The Fever

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by Sonia Shah

In recent years, malaria has emerged as a cause célèbre for voguish philanthropists. Bill Gates, Bono, and Laura Bush are only a few of the personalities who have lent their names—and opened their pocketbooks—in hopes of curing the disease. Still, in a time when every emergent disease inspires waves of panic, why aren't we doing more to eradicate one of our oldest foes? And how does a parasitic disease that we've known how to prevent for more than a century still infect 500 million people every year, killing nearly 1 million of them?

In The Fever, the journalist Sonia Shah sets out to answer these questions, delivering a timely, inquisitive chronicle of the illness and its influence on human lives. Through the centuries, she finds, we've invested our hopes in a panoply of drugs and technologies, and invariably those hopes have been dashed. From the settling of the New World to the construction of the Panama Canal, through wars and the advances of the Industrial Revolution, Shah tracks malaria's jagged ascent and the tragedies in its wake, revealing a parasite every bit as persistent as the insects that carry it. With distinguished prose and original reporting from Panama, Malawi, Cameroon, India, and elsewhere, The Fever captures the curiously fascinating, devastating history of this long-standing thorn in the side of humanity.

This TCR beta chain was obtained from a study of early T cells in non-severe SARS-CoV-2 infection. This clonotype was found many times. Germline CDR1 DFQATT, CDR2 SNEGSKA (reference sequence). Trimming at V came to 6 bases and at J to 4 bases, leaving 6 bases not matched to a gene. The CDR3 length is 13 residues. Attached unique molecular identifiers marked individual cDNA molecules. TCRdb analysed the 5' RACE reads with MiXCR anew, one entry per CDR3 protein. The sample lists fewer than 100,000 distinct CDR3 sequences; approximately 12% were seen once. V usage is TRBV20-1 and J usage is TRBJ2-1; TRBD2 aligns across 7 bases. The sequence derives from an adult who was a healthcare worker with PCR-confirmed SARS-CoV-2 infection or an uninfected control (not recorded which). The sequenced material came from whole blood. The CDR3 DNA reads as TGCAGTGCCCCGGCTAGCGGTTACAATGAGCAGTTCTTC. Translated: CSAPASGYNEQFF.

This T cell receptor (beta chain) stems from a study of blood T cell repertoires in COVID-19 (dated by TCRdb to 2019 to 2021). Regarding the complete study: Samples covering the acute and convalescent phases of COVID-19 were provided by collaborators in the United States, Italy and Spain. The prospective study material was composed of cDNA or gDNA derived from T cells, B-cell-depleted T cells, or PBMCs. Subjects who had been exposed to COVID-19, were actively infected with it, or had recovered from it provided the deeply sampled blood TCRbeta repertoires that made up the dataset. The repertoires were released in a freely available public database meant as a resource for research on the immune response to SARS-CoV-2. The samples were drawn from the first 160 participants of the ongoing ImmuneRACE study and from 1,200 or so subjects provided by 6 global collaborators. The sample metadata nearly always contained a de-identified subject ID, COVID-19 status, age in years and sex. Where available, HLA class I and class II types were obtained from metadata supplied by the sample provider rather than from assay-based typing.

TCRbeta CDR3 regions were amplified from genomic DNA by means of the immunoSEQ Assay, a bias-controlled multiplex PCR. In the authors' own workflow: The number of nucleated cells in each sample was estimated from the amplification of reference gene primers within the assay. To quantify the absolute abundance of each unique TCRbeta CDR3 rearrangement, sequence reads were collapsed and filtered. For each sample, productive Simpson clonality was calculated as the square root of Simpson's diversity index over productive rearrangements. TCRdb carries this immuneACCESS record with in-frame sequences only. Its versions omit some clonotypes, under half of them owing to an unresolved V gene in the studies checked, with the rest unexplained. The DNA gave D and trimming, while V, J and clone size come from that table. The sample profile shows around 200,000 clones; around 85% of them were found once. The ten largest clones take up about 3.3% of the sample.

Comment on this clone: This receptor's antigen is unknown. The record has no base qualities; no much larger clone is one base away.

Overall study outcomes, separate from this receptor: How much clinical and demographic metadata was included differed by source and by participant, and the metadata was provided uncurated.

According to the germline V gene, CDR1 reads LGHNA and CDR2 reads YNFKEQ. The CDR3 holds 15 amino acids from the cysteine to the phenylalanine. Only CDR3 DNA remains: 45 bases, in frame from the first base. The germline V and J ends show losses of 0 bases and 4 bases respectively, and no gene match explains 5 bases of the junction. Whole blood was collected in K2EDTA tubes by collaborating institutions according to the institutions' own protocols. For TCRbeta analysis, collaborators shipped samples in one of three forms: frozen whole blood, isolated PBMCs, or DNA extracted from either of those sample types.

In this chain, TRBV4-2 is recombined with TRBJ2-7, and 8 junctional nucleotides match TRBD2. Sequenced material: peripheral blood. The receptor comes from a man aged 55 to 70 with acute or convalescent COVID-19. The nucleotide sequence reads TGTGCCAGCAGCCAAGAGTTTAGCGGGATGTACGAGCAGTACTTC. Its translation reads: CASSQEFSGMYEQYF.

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One simple reason for malaria’s ferocity is that the protozoan creature that causes the disease is, by definition, a cheater at the game of life. It is a parasite, a creature that can eke out its livelihood only by depleting others of theirs. The rest of us all do our obscure little part in the drama of life, weaving ourselves deeper into local ecology and strengthening its fabric, the bees pollinating the flowers, predators culling the herds of their weakest members. Parasites don’t help anyone. They’re degenerates.

— Sonia Shah, The Fever